Apple’s recent MacBook Pro dongle debacle prompted a swift and exceptionally vocal outcry from creatives around the world. Is the backlash unfounded?

Top image via @dbreunig

On October 27th, 2016, Apple announced its new lineup of MacBooks for 2016. Unfortunately for Apple, most of the buzz in the press didn’t focus on new features like the Touch Bar, but rather the company’s choice to move to a dongle/adaptor-based system for all input and output jacks.

Most anyone in the video industry planning on purchasing the new MacBook Pro (and there are plenty) will need to separately purchase the required adapter; your drives, cards, and HDMI cords will soon be worthless without a dongle. Let’s take a look at how the story unfolded.

That Darn Dongle

The outrage was rooted in two factors: Price and performance. As far as price, a previously unnecessary dongle will set you back as much as $100. Regarding performance, dongle product reviews are pretty much split 50/50 on Apple’s website.

Either way, the need for dongles prevents the new MacBook Pro from being the one-stop media tool users expect. Creatives around the globe cried foul at a perceived step backwards in product development from one of the world’s leading tech companies. For example:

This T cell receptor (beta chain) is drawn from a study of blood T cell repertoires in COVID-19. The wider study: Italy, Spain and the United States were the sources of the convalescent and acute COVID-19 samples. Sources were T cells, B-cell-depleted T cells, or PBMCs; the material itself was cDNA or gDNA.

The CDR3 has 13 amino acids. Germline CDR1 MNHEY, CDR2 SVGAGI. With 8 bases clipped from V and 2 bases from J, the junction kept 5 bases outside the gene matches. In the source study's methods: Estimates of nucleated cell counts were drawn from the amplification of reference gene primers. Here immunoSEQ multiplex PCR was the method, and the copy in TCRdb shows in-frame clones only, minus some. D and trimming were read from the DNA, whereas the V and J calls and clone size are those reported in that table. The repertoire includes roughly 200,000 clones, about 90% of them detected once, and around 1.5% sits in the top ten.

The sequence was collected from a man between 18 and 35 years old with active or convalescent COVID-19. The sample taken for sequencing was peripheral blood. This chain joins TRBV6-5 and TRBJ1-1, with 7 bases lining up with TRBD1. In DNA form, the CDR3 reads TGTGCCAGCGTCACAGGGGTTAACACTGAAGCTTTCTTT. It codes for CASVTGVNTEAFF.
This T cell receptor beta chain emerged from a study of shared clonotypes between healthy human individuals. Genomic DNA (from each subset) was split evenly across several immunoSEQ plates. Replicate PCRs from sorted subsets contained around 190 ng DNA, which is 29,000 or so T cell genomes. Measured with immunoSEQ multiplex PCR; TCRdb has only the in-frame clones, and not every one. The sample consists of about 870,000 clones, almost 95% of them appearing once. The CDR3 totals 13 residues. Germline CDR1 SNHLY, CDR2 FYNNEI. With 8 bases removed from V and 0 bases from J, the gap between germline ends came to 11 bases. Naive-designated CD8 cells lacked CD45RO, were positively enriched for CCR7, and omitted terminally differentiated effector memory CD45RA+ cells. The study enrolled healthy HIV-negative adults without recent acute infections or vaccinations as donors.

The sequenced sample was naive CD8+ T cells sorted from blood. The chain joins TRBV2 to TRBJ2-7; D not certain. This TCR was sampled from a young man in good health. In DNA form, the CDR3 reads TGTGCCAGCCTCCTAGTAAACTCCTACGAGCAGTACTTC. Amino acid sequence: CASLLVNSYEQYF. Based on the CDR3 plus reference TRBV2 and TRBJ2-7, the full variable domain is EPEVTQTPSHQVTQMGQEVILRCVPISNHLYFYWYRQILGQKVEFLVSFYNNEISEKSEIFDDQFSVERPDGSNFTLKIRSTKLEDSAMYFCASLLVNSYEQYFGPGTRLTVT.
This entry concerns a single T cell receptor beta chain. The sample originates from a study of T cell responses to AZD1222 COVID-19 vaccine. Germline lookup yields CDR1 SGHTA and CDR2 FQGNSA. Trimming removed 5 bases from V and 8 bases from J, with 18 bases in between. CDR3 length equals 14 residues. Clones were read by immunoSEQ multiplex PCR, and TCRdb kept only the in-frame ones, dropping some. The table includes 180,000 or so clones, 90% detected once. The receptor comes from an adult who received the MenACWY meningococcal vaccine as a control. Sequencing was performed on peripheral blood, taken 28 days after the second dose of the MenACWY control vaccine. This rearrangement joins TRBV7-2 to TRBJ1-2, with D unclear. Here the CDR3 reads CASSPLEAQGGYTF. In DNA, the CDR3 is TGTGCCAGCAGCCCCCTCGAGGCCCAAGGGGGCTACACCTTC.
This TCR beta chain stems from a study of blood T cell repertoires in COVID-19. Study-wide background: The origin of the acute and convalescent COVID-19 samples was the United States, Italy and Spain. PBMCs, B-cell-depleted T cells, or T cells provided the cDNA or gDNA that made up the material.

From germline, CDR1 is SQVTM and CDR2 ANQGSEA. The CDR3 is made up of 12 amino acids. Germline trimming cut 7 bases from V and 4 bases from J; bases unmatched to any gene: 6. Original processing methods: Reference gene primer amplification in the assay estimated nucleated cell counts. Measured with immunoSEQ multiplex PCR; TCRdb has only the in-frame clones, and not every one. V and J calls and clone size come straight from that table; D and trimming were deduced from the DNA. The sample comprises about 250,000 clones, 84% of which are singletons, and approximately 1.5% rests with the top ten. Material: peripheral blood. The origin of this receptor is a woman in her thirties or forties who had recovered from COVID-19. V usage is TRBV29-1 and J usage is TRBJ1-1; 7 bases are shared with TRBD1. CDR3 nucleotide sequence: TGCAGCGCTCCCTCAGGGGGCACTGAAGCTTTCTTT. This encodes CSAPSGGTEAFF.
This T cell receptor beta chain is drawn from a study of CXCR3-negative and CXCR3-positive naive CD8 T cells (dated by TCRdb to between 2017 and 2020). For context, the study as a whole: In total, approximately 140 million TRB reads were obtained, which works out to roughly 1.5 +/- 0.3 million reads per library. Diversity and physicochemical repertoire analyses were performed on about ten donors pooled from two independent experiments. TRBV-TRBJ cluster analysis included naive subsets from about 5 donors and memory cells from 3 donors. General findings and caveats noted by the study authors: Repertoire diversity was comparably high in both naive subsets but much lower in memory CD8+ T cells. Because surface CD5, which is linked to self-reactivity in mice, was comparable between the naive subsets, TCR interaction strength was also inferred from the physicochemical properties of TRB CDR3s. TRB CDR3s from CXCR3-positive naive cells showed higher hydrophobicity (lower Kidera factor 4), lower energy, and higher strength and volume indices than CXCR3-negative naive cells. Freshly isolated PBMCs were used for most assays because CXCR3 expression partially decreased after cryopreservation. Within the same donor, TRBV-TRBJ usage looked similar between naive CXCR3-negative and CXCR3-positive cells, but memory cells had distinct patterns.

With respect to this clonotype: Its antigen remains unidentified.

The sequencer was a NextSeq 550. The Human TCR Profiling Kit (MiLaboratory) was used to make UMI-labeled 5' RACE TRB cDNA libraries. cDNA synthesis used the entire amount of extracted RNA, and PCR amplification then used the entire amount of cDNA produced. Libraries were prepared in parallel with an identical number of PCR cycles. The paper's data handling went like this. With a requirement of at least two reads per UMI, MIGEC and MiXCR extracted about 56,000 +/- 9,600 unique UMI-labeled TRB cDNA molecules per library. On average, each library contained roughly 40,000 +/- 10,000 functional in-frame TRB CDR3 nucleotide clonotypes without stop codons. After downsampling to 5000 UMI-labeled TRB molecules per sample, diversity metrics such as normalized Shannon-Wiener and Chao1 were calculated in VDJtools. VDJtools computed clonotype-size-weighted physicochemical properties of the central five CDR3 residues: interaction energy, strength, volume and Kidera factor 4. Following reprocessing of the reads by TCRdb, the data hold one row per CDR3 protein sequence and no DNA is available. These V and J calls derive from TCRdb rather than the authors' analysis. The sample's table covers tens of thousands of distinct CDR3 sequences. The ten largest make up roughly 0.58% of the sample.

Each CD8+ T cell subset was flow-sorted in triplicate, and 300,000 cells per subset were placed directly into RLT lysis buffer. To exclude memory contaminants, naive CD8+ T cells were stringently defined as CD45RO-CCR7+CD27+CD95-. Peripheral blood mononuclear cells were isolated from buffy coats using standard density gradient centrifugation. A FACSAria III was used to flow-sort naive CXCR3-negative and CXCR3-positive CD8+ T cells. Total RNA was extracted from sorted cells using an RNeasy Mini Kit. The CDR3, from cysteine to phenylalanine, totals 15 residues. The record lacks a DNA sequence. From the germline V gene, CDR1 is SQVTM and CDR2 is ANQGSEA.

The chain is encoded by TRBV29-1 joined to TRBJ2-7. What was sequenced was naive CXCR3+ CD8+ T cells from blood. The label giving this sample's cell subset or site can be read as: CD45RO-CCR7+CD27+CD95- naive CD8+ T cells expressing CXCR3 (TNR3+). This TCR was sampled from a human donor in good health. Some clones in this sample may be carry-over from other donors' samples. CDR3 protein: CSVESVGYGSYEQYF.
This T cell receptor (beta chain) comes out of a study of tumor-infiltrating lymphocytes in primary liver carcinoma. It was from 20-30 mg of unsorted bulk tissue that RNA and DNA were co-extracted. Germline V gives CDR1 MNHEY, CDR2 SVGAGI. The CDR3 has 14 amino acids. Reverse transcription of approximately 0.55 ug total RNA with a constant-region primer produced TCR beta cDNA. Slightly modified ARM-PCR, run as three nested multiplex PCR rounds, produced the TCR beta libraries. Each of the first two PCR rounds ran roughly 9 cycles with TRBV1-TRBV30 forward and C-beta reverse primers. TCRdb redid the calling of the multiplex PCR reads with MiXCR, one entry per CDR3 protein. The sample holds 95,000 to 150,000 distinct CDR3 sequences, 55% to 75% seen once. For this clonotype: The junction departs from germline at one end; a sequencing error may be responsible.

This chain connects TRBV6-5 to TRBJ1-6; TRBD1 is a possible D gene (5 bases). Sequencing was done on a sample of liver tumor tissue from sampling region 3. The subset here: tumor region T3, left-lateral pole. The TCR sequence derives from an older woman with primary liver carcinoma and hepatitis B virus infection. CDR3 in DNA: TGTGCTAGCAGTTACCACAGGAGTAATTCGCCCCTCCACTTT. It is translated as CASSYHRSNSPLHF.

Performance Issues

Aside from pricing and overall annoyance, the dongles have been reported as simply not working very well. This unedited review explains what happens when you try to plug an HDMI into a USB-C and then attempt to simultaneously browse the web. Spoiler alert: The dongle completely shuts down Wi-Fi. The video is long, but the malfunctions begin at 5:46.

One good thing came from the sudden hostile reaction to this #donglemadness: Apple quickly announced a significant dongle price drop. While each type is priced differently, all of the different dongles have dropped significantly from their starting price.

Obviously, even with all the dongle drama, the new MacBook Pro isn’t going away any time soon. But given the almost universal acclaim showered upon the upcoming Microsoft Surface Studio, it is possible that Apple is losing its grip on the creative market — and perhaps losing sight of the ideals and design philosophy that gave them that dominance in the first place.

Have you experienced any dongle trouble yet? If so, share your tales of woe in the comments below!